Did USAID, President's Malaria Initiative blunder malaria control in Angola?

The title of this post is a bit sensational for my tastes but honest in regards to the charges levied by Somandjinga et al in the Bulletin of the WHO. The history of malaria control is replete with stories of gaffes small and large. However, the “policy and practice” article contains frank and detailed criticism, which rarely ever appear in print, about USAID/PMI (previously introduced here) operations in Angola. Before summarizing the alleged mistakes, it should be stressed that all human efforts will be imperfect. Seems obvious but we often fail to recognize the difficulties faced in executing programs. This does not excuse lapses in critical thinking – rather it is to stress the importance of process. That the ability to acknowledge errors, learn from them, and iterate efforts may be more important than our propensity to commit mistakes.

Here are the USAID/PMI mistakes as stated, sometimes directly and at other times in between the lines, by the authors:

– Failure to gain demonstrated national commitment (in the form of increased malaria staff or local funds) prior to beginning the program

– Rush to implement the program

– Poor understanding and use of routine data

– Selection of a single control measure

– No pretreatment evaluation

– Disregard for objections from the authors (one of whom is the regional public health manager)

– False assurances regarding CDC support and data collection

– Communication barriers from a lack of language proficiency (Portuguese)

– All of which culminated in the spraying of the homes of 500,000 people in an area without adult mosquitoes or breeding sites, i.e. likely no to minimal malaria transmission

– Overall, inexperience of PMI-Angola leadership in malaria control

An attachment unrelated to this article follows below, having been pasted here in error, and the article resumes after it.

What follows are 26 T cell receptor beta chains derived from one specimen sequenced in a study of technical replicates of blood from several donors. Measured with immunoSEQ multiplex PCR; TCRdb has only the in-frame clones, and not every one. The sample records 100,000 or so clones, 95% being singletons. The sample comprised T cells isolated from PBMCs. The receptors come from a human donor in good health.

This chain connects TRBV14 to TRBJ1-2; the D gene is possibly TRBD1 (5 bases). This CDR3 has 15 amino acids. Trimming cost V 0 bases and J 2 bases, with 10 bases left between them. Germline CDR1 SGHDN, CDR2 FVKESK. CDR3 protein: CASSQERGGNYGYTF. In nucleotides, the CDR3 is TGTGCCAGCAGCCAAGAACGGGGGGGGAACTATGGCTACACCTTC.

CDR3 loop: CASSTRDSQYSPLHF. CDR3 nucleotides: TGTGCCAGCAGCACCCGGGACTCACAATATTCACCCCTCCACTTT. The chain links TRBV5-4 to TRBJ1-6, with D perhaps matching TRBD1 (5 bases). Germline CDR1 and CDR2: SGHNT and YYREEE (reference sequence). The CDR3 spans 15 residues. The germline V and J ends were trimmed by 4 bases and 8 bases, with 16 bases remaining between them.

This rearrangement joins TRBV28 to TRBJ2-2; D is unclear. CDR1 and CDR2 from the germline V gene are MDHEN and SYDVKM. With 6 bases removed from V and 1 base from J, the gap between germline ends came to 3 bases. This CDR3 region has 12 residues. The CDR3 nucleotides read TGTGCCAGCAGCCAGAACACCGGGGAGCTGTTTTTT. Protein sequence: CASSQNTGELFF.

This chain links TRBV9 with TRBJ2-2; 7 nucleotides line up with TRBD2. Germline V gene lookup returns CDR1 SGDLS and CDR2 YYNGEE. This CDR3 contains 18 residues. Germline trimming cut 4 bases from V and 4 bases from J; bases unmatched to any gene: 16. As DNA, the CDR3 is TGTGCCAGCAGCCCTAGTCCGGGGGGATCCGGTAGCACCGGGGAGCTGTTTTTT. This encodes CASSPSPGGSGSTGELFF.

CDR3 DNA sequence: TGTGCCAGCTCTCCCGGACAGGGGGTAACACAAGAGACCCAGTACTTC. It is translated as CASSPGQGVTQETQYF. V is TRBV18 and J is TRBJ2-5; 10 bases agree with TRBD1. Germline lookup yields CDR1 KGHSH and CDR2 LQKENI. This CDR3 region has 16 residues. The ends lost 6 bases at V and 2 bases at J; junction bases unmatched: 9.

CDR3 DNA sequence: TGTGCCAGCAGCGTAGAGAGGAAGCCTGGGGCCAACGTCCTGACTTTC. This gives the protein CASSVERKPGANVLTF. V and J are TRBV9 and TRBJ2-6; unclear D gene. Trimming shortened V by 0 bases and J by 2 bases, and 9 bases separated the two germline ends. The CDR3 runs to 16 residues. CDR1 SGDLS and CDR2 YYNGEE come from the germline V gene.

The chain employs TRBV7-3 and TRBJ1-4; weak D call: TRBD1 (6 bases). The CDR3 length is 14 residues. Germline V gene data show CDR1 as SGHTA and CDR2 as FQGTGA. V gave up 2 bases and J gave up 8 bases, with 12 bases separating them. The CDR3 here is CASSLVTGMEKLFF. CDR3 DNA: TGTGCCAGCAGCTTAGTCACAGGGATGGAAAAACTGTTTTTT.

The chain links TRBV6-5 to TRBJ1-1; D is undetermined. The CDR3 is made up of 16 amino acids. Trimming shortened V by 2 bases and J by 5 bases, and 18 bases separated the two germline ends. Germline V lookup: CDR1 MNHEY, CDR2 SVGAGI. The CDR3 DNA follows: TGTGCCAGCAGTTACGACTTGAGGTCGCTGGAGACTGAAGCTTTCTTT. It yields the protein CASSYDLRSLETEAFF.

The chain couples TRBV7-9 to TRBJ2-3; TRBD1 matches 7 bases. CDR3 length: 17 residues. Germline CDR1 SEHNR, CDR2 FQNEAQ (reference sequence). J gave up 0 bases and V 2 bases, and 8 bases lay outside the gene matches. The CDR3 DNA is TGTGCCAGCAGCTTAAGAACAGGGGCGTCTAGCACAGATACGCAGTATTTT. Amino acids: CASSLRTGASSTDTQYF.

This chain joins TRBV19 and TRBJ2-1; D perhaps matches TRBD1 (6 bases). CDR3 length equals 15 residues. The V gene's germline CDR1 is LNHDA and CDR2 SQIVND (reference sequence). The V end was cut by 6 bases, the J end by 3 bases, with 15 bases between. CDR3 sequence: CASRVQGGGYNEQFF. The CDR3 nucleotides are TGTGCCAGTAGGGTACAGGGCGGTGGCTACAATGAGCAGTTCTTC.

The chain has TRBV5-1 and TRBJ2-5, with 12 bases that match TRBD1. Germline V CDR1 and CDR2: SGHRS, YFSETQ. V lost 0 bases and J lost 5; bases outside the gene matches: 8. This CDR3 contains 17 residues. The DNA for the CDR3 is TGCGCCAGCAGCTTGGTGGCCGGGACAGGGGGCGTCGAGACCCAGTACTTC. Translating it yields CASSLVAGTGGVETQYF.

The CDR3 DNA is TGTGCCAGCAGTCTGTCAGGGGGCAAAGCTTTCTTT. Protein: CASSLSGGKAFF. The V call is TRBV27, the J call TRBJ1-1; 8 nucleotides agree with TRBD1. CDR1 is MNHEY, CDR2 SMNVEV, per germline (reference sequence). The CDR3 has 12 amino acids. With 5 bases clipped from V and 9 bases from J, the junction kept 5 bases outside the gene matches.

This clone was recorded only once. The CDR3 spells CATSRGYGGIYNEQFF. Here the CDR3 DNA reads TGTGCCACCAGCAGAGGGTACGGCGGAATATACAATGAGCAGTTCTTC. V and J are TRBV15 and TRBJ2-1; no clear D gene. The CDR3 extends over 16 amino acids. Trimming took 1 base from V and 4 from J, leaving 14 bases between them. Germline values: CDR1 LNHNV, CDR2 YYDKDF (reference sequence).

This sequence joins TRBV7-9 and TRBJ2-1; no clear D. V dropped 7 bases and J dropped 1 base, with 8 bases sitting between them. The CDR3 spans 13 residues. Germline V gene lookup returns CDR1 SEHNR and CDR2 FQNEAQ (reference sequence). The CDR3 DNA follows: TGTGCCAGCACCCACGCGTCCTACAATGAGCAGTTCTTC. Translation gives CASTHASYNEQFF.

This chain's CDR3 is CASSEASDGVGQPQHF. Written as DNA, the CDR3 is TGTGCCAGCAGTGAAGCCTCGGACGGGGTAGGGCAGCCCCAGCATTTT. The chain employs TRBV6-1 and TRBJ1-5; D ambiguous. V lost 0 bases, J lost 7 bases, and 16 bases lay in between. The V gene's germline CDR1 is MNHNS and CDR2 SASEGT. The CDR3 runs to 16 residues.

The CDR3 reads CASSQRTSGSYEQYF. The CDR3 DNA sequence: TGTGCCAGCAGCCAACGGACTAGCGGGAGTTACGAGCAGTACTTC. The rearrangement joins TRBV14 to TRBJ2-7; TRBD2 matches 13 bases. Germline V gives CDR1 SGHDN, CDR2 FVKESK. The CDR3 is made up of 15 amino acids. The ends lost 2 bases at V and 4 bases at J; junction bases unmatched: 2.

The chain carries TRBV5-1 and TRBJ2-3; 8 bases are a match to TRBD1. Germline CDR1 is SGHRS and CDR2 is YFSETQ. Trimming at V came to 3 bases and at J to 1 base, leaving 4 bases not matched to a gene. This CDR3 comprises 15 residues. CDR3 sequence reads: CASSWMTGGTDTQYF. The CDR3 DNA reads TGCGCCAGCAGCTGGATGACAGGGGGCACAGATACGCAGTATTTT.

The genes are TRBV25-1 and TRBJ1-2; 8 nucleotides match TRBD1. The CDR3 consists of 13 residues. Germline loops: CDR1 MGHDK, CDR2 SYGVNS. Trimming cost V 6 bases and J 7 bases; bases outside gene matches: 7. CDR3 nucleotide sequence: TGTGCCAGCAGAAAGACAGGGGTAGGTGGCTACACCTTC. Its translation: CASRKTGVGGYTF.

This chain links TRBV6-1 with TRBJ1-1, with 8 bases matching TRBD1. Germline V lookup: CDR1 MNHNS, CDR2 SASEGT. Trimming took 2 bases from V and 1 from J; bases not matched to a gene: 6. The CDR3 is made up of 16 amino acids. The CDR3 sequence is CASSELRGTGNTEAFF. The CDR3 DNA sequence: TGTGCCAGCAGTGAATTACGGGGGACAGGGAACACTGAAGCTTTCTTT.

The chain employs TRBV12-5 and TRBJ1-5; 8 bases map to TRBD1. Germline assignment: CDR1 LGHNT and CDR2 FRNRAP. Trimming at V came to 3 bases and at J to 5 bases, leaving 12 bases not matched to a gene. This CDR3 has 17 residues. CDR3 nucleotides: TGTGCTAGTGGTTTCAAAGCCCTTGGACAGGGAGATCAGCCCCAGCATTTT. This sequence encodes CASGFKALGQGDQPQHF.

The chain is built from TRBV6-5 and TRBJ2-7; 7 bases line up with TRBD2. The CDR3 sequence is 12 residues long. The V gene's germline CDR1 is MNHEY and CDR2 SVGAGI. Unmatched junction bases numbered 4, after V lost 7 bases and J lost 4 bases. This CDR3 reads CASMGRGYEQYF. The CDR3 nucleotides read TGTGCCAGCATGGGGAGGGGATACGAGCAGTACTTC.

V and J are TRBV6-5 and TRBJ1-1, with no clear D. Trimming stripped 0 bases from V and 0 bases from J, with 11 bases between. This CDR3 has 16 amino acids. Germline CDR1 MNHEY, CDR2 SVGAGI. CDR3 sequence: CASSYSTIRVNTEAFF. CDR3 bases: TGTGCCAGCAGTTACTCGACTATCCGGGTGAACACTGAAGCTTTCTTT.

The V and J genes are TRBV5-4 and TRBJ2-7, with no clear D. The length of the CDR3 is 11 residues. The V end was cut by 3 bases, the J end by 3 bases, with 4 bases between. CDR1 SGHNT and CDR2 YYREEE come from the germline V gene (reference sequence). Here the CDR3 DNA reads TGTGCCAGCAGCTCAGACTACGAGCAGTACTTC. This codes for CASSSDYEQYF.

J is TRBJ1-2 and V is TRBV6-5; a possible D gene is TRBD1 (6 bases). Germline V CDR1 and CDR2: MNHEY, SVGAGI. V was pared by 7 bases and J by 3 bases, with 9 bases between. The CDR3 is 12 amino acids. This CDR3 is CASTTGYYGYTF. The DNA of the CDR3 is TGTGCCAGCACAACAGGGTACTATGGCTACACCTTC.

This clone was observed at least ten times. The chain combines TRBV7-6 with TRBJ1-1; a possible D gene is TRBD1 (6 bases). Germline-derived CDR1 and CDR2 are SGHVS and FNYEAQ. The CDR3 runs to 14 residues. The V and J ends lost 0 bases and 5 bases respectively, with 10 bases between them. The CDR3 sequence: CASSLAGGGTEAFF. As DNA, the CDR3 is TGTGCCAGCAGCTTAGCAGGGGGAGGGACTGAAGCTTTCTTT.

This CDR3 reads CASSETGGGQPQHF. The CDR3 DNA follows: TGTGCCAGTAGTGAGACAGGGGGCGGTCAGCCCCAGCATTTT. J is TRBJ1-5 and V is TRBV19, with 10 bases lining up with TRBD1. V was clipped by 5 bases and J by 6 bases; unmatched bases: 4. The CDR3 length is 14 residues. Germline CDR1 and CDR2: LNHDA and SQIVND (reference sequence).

Does PMI accept these critiques? Have they learned from their mistakes? I emailed PMI asking if there was a public response to the article or if they wished to provide another perspective on this post. I was pleased to receive a kind and prompt reply which is posted below in its entirety. Readers can draw their own conclusions.

PMI Clarification:

Dear Mr. Naman Shah,

Thank you for your query sent to “Ask the Malaria Coordinator” regarding the recent World Health Organization Bulletin article authored by Somandjinga et al., which critiques some aspects of the President’s Malaria Initiative’s (PMI) work in Angola in 2005/2006.  The indoor residual spraying (IRS) program referred to in the article was the very first round of IRS supported by the PMI in any country.  Although important lessons were undoubtedly learned during implementation of this first spray round in Angola, the implementation of this campaign was considered a success with a 90% acceptance rate among householders in the communities targeted for spraying, more than 590,000 people residing in houses sprayed were protected from malaria, and with no outbreaks of malaria detected in these areas following the spraying campaign.